Public’s view of health care overhaul has familiar ring

Opinions are similar to those in Clinton era

'Reformers still have a lot of work to do to show the typical middle-class person why reform will work for them,' said Senator Ron Wyden, an Oregon Democrat. "Reformers still have a lot of work to do to show the typical middle-class person why reform will work for them," said Senator Ron Wyden, an Oregon Democrat.
By Lisa Wangsness
Globe Staff / November 5, 2009

E-mail this article

Invalid E-mail address
Invalid E-mail address

Sending your article

Your article has been sent.

  • E-mail|
  • Print|
  • Reprints|
  • |
Text size +

WASHINGTON - Americans’ opinion of the health care proposals now before Congress is eerily similar to public sentiment about the Clinton health reform initiatives in 1994, according to an analysis published online yesterday in The New England Journal of Medicine - and that may not bode well for Democrats.

Americans believe the health care system needs to be fixed and they like many of the ideas Democrats are proposing, the report found. But they believe the specific proposals taking shape would not benefit them personally, and they fear they could result in more expensive and lower-quality care.

The report, which examines more than 30 polls conducted this fall and during the spring of 1994, when the Clinton health reform effort was gasping its last breaths, was co-authored by Robert J. Blendon, a professor of health policy and political analysis at the Harvard School of Public Health. Both parties have regularly consulted Blendon, a leading specialist on health care and public opinion.

“When you go from ‘health reform’ to the bills, the bills have no majority support anywhere,’’ Blendon said in an interview.

President Obama has won far more cooperation from Congress this year than Clinton did in the mid-1990s, partly because of a difference in strategy: Obama let Congress handle the details of the bill drafting, while Clinton provoked resentment among lawmakers by employing a secretive process within the executive branch.

At this time in 1993, the parallel point in the Clinton presidency, Clinton had not yet completed work on his initial proposal. This year five congressional committees have passed legislation, and the House and Senate are nearing initial votes on bills with similar approaches to the problem of how to cover nearly 50 million uninsured Americans.

Jim Dau, a spokesman for AARP, said that because insurance premiums have skyrocketed in the last 15 years, interest groups from across the political spectrum now agree that doing nothing is not an option.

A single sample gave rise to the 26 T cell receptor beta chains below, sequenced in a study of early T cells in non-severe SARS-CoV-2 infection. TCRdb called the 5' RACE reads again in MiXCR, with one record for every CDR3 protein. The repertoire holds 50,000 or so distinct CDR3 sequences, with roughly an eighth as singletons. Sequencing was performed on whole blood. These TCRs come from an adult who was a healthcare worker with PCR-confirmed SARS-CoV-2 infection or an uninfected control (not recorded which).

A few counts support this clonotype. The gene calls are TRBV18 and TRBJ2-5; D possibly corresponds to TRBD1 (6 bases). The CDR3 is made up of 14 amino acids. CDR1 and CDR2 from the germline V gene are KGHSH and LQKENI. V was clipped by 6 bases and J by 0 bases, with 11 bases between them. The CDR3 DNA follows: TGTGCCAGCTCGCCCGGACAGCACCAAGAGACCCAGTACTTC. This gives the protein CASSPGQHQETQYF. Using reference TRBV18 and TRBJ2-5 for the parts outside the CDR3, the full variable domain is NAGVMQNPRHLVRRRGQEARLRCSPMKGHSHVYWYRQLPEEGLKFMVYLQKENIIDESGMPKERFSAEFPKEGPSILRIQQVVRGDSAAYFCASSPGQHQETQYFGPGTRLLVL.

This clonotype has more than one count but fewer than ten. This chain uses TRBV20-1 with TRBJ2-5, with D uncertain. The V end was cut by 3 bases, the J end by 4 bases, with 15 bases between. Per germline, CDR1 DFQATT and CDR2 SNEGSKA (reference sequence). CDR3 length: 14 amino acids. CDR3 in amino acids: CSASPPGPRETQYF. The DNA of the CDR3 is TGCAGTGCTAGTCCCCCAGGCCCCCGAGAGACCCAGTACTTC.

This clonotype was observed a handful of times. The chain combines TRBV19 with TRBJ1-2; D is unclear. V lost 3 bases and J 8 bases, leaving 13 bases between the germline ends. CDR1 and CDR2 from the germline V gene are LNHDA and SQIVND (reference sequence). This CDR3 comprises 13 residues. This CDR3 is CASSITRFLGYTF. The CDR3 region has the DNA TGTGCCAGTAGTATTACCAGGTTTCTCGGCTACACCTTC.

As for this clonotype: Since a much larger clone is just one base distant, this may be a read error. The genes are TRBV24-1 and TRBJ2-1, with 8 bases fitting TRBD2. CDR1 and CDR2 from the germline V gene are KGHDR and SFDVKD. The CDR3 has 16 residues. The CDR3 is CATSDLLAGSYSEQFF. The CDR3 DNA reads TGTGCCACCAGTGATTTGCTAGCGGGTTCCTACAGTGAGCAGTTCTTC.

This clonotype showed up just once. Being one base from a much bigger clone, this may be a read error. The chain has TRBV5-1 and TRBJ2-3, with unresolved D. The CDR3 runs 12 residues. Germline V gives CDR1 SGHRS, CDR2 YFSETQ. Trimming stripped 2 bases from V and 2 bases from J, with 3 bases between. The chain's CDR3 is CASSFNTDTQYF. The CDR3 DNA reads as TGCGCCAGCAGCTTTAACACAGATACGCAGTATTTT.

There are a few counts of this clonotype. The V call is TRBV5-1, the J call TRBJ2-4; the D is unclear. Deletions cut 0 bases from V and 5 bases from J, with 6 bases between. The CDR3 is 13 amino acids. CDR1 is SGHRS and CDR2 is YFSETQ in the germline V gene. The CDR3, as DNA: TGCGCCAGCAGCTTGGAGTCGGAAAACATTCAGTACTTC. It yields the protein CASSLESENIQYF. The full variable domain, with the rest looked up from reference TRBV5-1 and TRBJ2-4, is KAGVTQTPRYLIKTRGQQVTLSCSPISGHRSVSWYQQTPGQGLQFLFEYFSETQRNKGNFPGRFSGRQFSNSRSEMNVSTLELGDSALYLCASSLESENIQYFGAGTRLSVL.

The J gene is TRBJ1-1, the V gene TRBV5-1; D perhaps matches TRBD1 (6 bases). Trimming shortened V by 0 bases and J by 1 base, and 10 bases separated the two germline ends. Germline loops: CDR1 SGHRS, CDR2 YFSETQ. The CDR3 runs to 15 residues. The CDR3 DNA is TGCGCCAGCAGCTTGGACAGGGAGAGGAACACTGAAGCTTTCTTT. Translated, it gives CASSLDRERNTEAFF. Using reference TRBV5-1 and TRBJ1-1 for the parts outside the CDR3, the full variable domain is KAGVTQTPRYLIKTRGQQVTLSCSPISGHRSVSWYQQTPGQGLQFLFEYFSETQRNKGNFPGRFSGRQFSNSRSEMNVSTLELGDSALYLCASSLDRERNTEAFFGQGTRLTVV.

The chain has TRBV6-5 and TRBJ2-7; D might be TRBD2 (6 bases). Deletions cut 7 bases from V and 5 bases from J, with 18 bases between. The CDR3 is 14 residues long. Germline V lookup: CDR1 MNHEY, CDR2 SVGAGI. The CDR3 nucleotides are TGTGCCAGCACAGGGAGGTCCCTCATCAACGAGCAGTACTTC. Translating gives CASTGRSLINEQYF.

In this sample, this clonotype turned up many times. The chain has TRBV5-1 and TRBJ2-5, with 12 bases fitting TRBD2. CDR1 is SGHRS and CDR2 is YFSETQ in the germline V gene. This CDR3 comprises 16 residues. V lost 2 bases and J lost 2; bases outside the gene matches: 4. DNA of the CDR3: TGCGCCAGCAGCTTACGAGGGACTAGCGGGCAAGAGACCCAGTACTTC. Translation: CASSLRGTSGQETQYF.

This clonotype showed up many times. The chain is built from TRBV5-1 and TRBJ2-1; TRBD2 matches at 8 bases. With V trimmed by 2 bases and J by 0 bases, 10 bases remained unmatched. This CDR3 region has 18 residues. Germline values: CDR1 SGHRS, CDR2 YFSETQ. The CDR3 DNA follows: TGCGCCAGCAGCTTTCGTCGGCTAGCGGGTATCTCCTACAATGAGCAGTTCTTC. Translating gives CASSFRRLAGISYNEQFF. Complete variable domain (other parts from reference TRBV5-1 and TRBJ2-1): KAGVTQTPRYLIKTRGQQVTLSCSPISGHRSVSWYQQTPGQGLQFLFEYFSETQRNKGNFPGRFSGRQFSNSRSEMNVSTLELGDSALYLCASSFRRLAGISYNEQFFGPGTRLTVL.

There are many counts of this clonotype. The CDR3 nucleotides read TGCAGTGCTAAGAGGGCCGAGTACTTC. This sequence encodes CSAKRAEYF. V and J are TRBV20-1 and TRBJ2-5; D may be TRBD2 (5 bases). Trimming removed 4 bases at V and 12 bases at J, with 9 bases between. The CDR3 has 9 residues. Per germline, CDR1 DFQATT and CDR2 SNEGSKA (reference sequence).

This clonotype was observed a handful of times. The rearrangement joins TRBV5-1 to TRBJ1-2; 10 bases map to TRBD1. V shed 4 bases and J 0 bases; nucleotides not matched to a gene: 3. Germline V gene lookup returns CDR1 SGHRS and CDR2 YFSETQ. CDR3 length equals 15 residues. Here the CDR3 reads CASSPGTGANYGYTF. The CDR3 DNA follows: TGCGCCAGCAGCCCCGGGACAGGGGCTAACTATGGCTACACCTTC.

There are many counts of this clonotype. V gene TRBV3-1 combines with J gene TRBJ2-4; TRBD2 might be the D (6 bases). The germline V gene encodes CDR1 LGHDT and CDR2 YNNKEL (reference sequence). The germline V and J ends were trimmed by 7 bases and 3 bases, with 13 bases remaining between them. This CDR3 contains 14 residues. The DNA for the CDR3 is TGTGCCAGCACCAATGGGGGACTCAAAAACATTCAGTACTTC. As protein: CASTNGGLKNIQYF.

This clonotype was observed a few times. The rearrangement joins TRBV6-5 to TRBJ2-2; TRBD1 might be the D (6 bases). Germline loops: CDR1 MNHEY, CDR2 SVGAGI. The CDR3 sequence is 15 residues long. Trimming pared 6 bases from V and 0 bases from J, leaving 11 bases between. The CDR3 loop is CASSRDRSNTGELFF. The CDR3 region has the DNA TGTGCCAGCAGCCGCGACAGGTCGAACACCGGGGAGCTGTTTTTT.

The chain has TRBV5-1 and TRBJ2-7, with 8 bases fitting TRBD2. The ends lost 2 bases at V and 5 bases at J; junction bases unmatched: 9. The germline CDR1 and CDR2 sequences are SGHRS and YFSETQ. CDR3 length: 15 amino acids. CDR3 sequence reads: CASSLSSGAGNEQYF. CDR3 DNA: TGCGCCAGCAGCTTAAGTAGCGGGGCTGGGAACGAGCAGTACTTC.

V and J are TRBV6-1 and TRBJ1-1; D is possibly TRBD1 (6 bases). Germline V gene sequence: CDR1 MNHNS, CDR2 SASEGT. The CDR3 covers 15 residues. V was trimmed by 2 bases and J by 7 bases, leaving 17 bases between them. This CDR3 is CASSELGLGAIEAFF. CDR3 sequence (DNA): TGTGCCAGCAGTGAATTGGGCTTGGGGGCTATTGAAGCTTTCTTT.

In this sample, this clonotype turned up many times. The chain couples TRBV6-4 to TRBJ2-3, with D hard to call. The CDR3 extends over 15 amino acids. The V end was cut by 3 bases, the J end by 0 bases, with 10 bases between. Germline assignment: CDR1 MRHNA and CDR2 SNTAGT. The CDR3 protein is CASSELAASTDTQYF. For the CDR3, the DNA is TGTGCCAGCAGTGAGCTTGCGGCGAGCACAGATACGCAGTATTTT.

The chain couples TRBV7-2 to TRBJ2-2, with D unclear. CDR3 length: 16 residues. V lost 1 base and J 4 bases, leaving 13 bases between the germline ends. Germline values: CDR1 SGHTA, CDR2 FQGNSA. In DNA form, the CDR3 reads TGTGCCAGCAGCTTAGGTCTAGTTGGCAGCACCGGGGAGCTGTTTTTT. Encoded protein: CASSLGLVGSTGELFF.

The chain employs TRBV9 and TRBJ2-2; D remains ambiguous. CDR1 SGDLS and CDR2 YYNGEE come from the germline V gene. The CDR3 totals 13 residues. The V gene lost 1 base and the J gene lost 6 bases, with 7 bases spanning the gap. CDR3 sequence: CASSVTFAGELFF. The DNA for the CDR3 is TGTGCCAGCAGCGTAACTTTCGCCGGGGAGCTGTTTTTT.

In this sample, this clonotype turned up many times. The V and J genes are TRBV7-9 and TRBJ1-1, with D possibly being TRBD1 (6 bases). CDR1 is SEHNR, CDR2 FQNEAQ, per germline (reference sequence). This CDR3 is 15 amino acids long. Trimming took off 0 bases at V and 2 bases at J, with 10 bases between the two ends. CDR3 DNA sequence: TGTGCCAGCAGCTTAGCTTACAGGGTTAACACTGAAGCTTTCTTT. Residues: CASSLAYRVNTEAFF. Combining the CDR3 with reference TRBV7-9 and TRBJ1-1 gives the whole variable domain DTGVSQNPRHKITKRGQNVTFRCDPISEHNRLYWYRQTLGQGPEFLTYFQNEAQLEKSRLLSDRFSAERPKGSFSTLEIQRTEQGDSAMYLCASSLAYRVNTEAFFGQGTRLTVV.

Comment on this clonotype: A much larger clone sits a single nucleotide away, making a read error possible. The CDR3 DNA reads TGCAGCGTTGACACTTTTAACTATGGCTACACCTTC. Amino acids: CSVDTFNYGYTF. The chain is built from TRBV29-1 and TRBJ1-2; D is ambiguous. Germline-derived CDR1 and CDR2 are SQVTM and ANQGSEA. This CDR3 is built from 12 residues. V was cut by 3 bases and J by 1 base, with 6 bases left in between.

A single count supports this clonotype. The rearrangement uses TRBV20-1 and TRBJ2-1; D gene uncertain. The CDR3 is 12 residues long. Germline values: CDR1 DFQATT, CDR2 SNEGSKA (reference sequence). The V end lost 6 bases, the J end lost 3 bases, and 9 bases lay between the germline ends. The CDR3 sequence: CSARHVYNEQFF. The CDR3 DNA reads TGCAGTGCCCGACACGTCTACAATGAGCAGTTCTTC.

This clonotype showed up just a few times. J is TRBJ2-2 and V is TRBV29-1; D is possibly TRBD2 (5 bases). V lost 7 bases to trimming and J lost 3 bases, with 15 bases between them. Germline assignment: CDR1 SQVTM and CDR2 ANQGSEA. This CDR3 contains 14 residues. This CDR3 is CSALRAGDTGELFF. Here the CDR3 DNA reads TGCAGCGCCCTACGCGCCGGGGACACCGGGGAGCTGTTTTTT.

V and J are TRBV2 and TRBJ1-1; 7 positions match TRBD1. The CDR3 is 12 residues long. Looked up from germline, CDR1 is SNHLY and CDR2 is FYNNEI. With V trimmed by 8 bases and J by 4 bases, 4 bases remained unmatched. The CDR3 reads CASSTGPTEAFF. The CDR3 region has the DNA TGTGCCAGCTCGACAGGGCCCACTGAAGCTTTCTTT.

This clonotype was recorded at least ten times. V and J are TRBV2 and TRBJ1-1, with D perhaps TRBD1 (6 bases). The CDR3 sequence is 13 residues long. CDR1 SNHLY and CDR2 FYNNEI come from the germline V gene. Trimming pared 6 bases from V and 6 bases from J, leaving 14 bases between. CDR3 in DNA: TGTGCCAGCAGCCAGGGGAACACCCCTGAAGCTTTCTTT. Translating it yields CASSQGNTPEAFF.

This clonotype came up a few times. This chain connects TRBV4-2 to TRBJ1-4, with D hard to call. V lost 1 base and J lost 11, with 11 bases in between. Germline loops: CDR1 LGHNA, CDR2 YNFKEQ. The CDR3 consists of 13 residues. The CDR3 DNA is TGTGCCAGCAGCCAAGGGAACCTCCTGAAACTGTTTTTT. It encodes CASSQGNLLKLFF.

“The big difference is that right now, everybody’s united on the fact that we need this, employers, labor, consumer advocates,’’ he said.

But Blendon’s analysis hones in on a key point that Democrats may focus on more intensely after elections this week underscored deep concerns about the economy and, in some places, dissatisfaction with Democratic leadership.

Blendon said the reason support for health care overhaul deteriorates when the questions focus on specific legislation is that people rarely consider that fixing problems requires trade-offs.

For example, he said, seniors may support the concept of a health care overhaul, but some are suspicious of proposals to cut a portion of future spending increases for some kinds of Medicare providers - such as nursing homes and home health aides - to subsidize coverage for the uninsured.

Blendon called affordability the “sleeper issue’’ of the health care debate.

All the proposals would require most Americans to obtain health insurance or pay a penalty, so as the legislation solidifies, people will pay close attention to how much insurance will cost those who don’t have it now.

One way that Massachusetts avoided a collapse of support for its 2006 health care law, Blendon said, was by providing substantial premium subsidies for the low-income uninsured. The proposals Congress is considering would not be as generous.

He said the analysis, which he co-authored with John Benson, a research associate at Harvard’s public health school, suggests that proponents of the health care overhaul should more clearly articulate how their legislation would benefit middle-class Americans - not just those who find themselves in dramatic or rare situations, but regular families facing large medical bills they cannot afford to pay.

The legislation would, for example, prohibit insurers from discriminating against people because of preexisting health conditions, and it would provide access to more affordable insurance than many people have now.

Senator Ron Wyden, an Oregon Democrat, agreed.

“Reformers still have a lot of work to do to show the typical middle-class person why reform will work for them,’’ Wyden said.

But Wyden also said Democrats can do more to contain costs and provide choices to people who already have insurance but find it far too expensive.

He is pushing an amendment that would allow more Americans to buy coverage through the new “exchanges’’ using pretax dollars and whatever contributions their employers would make.